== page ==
Good food and nutrition are not only the foundation of children’s health and the development of society at large, they are also a child’s basic human right.
We as communities, parents, governments, food corporations, marketers and global citizens have a collective responsibility to put children’s needs at the heart of our food systems.
This means responding to the challenges we are facing around the world – food deserts, the high cost of healthy foods, time pressures, the limited availability of healthy foods – and the pressure many children, adolescents and families feel from marketing and advertising.
We also need to make food systems work with all other systems that affect children’s lives (health, water and sanitation, education and social protection) to make widespread, long-lasting impact.
The following are actions that governments, civil society and the private sector must take to transform our current system from one that aims to simply feed children, into one that nourishes them.
Empower families, children and young people to demand nutritious food
Increasing demand for healthy foods is an important step towards increasing their supply, availability and affordability. But creating this demand requires a cultural shift: one where healthy diets are aspirational, where women have more household decision-making power, and families and children know more about making healthy food choices. This can be shaped through:
- Nutrition education at home, in schools, and through public communication campaigns
- Innovative and memorable communications that appeal to both parents and children (e.g. social media and pop culture)
- Legislation that has been proven to limit demand for unhealthy food, including sugar taxes
- Encouraging fathers and other family members to support women’s roles as both earners and caregivers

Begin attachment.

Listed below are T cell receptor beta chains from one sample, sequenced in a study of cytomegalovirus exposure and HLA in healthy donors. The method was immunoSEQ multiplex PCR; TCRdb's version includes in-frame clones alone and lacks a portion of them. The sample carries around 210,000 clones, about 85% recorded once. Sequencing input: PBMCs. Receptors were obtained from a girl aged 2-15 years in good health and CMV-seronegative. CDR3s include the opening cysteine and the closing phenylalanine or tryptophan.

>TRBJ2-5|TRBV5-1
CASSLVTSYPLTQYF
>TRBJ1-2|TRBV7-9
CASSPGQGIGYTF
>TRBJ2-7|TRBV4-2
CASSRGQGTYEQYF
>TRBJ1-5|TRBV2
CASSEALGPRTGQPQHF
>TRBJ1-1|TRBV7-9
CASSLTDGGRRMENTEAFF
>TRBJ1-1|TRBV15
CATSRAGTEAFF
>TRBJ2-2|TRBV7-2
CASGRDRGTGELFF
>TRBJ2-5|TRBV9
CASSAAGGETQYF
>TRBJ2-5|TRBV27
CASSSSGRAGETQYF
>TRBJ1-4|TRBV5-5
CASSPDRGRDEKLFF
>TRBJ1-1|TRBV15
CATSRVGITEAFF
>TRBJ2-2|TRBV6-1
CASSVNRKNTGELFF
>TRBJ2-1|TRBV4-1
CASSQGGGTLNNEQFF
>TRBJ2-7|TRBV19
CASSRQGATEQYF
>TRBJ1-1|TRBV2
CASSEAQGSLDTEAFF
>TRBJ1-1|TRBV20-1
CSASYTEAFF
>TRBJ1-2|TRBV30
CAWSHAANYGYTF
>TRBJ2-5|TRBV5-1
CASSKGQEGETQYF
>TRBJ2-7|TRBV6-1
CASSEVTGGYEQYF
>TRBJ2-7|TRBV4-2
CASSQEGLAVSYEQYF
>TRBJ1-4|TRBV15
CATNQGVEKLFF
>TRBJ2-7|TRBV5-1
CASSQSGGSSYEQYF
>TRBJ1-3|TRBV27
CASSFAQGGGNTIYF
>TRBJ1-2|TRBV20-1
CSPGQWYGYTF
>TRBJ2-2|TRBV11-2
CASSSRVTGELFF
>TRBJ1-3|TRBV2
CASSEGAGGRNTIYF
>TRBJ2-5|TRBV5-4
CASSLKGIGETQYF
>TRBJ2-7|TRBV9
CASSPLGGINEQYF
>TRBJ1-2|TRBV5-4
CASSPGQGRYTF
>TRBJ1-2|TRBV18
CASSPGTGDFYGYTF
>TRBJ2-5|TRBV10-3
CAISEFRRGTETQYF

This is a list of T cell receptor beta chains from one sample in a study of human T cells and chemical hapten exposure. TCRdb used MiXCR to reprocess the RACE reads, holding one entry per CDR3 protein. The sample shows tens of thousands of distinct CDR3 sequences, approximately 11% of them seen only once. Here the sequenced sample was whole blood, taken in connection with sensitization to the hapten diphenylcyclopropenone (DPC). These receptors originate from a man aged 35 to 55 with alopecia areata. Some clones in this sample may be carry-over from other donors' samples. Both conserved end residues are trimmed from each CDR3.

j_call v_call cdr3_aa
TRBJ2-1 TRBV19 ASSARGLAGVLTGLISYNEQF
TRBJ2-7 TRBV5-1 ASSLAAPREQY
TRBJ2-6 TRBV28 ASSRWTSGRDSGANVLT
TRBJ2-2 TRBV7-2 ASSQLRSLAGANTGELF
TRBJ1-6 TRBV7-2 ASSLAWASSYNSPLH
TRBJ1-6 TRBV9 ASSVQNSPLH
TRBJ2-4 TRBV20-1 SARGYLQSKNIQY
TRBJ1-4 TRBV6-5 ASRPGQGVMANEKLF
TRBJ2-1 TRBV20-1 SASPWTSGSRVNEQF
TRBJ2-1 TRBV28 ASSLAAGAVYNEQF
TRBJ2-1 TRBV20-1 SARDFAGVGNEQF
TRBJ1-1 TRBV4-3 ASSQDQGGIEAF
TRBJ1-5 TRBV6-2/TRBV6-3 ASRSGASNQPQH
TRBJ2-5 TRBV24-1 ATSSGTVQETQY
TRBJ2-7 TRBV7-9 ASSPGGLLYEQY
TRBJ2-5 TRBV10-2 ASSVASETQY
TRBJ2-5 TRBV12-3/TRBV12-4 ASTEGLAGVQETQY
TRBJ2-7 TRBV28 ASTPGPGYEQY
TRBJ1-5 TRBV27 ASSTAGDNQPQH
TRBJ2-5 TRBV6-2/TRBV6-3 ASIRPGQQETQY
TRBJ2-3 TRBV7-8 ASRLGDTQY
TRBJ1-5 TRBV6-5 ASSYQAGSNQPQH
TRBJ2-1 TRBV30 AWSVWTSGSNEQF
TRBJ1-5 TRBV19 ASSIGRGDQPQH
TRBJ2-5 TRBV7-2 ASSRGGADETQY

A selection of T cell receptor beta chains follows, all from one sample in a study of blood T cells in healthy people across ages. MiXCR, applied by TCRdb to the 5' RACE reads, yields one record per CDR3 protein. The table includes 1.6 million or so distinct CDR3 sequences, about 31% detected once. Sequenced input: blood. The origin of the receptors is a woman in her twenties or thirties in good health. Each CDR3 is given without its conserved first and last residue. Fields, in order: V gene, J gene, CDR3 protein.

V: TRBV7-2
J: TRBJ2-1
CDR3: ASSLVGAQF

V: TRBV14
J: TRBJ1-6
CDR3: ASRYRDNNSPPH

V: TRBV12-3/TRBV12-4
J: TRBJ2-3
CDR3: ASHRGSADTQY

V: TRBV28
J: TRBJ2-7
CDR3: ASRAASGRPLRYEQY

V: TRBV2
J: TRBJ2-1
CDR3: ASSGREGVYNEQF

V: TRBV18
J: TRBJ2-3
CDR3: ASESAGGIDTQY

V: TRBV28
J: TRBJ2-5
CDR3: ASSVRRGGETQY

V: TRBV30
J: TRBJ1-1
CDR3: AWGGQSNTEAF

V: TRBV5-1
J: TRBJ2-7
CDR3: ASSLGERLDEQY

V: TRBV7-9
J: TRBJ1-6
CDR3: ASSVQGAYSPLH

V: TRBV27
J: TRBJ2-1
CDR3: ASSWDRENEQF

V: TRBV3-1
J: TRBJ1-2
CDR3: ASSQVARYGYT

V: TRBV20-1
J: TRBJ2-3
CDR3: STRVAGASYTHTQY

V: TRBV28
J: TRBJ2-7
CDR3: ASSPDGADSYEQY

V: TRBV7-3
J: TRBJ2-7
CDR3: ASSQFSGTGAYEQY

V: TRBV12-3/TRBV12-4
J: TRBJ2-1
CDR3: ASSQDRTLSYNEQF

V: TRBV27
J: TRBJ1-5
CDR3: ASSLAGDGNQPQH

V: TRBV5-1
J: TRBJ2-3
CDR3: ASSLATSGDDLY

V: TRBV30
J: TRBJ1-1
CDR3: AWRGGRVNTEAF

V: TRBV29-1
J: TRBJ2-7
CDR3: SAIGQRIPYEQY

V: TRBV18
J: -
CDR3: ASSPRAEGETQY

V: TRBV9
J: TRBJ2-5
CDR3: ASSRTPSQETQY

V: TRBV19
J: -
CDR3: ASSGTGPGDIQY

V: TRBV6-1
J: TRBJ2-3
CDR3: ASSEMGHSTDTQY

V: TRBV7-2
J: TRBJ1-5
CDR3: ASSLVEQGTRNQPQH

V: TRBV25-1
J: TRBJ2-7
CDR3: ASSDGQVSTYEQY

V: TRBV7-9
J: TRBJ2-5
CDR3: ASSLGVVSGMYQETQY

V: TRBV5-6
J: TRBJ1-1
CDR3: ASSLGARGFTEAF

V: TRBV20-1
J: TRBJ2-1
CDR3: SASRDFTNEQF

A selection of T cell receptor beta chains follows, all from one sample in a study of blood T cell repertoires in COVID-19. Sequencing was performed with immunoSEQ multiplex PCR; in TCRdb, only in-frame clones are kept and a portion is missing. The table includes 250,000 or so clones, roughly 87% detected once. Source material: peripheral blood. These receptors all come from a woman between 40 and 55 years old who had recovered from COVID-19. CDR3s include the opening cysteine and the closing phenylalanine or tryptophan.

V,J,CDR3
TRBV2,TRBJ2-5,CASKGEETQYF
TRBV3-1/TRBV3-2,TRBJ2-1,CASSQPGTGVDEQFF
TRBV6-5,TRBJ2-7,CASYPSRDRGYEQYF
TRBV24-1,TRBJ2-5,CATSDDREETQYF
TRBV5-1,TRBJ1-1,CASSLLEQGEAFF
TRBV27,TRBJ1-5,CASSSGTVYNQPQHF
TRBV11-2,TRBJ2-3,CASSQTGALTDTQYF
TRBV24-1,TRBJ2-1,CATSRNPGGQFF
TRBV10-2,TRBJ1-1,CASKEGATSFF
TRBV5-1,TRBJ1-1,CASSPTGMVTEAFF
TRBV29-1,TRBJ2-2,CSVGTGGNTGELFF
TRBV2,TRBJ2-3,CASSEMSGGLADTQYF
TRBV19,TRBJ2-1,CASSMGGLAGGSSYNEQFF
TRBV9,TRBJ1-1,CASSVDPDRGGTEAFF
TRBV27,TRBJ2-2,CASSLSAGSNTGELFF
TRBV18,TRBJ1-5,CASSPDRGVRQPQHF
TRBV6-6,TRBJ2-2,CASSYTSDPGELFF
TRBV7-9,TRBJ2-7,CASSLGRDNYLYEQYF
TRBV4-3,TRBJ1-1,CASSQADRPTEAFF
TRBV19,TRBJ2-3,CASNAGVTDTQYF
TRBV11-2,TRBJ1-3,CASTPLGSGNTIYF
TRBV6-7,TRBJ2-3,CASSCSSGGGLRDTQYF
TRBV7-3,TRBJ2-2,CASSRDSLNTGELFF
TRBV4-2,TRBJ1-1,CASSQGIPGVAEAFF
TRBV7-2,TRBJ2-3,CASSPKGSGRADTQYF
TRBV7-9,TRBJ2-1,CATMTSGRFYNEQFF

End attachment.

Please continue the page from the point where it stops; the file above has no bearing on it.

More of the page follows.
Sugar taxes in Mexico
In Mexico, one in three 5-to-11-year-olds are overweight, rising to 36 per cent among 12-to-19-year-olds. As part of a national plan to overcome obesity, in 2014 the Mexican Government implemented a tax on non-alcoholic beverages with added sugar.
The Government also introduced several complementary policies and programmes, including a mass-media information campaign to promote healthy habits, regulation of unhealthy food and drinks in schools, restrictions on marketing targeted to children, and increased access to drinking water.
Between 2014 and 2018, the tax generated a total of US$5.6 billion. Consumption of taxed beverages decreased 5.5 per cent in 2014 and 9.7 per cent in 2015, while consumption of untaxed beverages increased by 2.1 per cent over both years. Households in all socio-economic levels bought taxed beverages at a lower rate, with the reductions among the poorest at 11.7 per cent, compared to 7.6 per cent for the general population. In later national opinion polls, 52 per cent of respondents said they drank fewer sugary drinks in 2014 and had better understood how sugar-sweetened beverages can contribute to obesity.
Drive food suppliers to do the right thing for children
It’s not enough that children and families demand healthy food – it must also be available, affordable, safe and convenient. It should be produced in a way that won’t harm the environment or generate waste. Food producers and suppliers have a key role to play, and governments can set standards and incentives to encourage better practices.
- Provide economic incentives (e.g. reduced rents and tariffs) to increase production and availability of fruits and vegetables, particularly in low income areas
- Eliminate subsidies for foods high in sugar, refined grains or processed oils, and discourage junk food marketing, especially to young children.
- Invest in modern storage, packaging, processing and other infrastructure to reduce food waste and contamination